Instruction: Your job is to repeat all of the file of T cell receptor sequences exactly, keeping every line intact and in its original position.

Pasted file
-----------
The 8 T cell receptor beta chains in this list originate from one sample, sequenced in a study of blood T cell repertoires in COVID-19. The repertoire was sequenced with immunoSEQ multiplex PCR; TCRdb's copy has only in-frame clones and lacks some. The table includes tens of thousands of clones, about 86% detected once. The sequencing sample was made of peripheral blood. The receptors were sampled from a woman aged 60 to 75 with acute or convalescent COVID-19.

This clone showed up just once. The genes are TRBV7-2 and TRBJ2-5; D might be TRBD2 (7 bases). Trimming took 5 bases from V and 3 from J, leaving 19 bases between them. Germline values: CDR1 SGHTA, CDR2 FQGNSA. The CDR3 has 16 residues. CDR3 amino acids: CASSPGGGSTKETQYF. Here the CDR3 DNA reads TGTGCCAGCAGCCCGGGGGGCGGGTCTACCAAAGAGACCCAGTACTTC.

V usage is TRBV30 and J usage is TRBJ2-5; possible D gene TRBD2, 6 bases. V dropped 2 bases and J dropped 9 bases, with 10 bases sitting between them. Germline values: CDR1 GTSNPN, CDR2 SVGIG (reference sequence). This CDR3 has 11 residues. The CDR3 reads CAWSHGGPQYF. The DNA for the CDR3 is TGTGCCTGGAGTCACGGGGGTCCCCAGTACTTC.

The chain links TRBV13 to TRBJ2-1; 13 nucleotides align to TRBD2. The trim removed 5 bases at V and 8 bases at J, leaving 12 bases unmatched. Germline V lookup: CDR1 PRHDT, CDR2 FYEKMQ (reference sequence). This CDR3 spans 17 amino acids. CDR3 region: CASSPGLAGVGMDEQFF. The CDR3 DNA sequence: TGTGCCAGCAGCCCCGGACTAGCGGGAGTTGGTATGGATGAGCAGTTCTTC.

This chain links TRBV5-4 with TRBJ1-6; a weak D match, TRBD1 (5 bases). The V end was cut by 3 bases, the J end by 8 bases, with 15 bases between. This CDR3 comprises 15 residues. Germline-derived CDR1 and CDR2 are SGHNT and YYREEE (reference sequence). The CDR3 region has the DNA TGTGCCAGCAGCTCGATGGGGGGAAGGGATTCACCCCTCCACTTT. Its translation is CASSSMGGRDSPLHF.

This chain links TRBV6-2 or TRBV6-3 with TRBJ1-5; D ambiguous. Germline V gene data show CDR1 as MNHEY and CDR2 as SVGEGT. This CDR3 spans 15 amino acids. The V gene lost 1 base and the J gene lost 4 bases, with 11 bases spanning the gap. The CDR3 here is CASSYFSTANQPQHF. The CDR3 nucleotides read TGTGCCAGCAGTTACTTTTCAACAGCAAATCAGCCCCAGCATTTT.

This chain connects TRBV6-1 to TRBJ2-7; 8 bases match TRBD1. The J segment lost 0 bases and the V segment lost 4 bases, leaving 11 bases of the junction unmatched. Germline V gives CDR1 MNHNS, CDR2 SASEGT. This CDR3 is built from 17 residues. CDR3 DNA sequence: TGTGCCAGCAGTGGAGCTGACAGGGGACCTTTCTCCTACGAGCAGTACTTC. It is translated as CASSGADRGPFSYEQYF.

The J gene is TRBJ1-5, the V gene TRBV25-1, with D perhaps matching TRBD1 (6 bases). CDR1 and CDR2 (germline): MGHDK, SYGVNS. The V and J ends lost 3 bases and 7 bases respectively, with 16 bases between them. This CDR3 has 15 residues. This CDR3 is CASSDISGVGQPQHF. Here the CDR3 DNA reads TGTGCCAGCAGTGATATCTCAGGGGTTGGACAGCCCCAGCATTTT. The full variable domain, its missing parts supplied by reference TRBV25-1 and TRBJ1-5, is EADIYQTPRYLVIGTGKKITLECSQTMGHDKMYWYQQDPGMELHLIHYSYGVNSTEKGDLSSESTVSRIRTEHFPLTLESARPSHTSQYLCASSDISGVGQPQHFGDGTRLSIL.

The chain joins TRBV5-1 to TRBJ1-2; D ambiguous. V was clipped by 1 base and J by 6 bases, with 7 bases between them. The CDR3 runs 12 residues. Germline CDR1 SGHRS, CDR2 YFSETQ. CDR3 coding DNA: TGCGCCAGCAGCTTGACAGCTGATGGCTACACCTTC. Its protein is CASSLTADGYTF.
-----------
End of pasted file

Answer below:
The 8 T cell receptor beta chains in this list originate from one sample, sequenced in a study of blood T cell repertoires in COVID-19. The repertoire was sequenced with immunoSEQ multiplex PCR; TCRdb's copy has only in-frame clones and lacks some. The table includes tens of thousands of clones, about 86% detected once. The sequencing sample was made of peripheral blood. The receptors were sampled from a woman aged 60 to 75 with acute or convalescent COVID-19.

This clone showed up just once. The genes are TRBV7-2 and TRBJ2-5; D might be TRBD2 (7 bases). Trimming took 5 bases from V and 3 from J, leaving 19 bases between them. Germline values: CDR1 SGHTA, CDR2 FQGNSA. The CDR3 has 16 residues. CDR3 amino acids: CASSPGGGSTKETQYF. Here the CDR3 DNA reads TGTGCCAGCAGCCCGGGGGGCGGGTCTACCAAAGAGACCCAGTACTTC.

V usage is TRBV30 and J usage is TRBJ2-5; possible D gene TRBD2, 6 bases. V dropped 2 bases and J dropped 9 bases, with 10 bases sitting between them. Germline values: CDR1 GTSNPN, CDR2 SVGIG (reference sequence). This CDR3 has 11 residues. The CDR3 reads CAWSHGGPQYF. The DNA for the CDR3 is TGTGCCTGGAGTCACGGGGGTCCCCAGTACTTC.

The chain links TRBV13 to TRBJ2-1; 13 nucleotides align to TRBD2. The trim removed 5 bases at V and 8 bases at J, leaving 12 bases unmatched. Germline V lookup: CDR1 PRHDT, CDR2 FYEKMQ (reference sequence). This CDR3 spans 17 amino acids. CDR3 region: CASSPGLAGVGMDEQFF. The CDR3 DNA sequence: TGTGCCAGCAGCCCCGGACTAGCGGGAGTTGGTATGGATGAGCAGTTCTTC.

This chain links TRBV5-4 with TRBJ1-6; a weak D match, TRBD1 (5 bases). The V end was cut by 3 bases, the J end by 8 bases, with 15 bases between. This CDR3 comprises 15 residues. Germline-derived CDR1 and CDR2 are SGHNT and YYREEE (reference sequence). The CDR3 region has the DNA TGTGCCAGCAGCTCGATGGGGGGAAGGGATTCACCCCTCCACTTT. Its translation is CASSSMGGRDSPLHF.

This chain links TRBV6-2 or TRBV6-3 with TRBJ1-5; D ambiguous. Germline V gene data show CDR1 as MNHEY and CDR2 as SVGEGT. This CDR3 spans 15 amino acids. The V gene lost 1 base and the J gene lost 4 bases, with 11 bases spanning the gap. The CDR3 here is CASSYFSTANQPQHF. The CDR3 nucleotides read TGTGCCAGCAGTTACTTTTCAACAGCAAATCAGCCCCAGCATTTT.

This chain connects TRBV6-1 to TRBJ2-7; 8 bases match TRBD1. The J segment lost 0 bases and the V segment lost 4 bases, leaving 11 bases of the junction unmatched. Germline V gives CDR1 MNHNS, CDR2 SASEGT. This CDR3 is built from 17 residues. CDR3 DNA sequence: TGTGCCAGCAGTGGAGCTGACAGGGGACCTTTCTCCTACGAGCAGTACTTC. It is translated as CASSGADRGPFSYEQYF.

The J gene is TRBJ1-5, the V gene TRBV25-1, with D perhaps matching TRBD1 (6 bases). CDR1 and CDR2 (germline): MGHDK, SYGVNS. The V and J ends lost 3 bases and 7 bases respectively, with 16 bases between them. This CDR3 has 15 residues. This CDR3 is CASSDISGVGQPQHF. Here the CDR3 DNA reads TGTGCCAGCAGTGATATCTCAGGGGTTGGACAGCCCCAGCATTTT. The full variable domain, its missing parts supplied by reference TRBV25-1 and TRBJ1-5, is EADIYQTPRYLVIGTGKKITLECSQTMGHDKMYWYQQDPGMELHLIHYSYGVNSTEKGDLSSESTVSRIRTEHFPLTLESARPSHTSQYLCASSDISGVGQPQHFGDGTRLSIL.

The chain joins TRBV5-1 to TRBJ1-2; D ambiguous. V was clipped by 1 base and J by 6 bases, with 7 bases between them. The CDR3 runs 12 residues. Germline CDR1 SGHRS, CDR2 YFSETQ. CDR3 coding DNA: TGCGCCAGCAGCTTGACAGCTGATGGCTACACCTTC. Its protein is CASSLTADGYTF.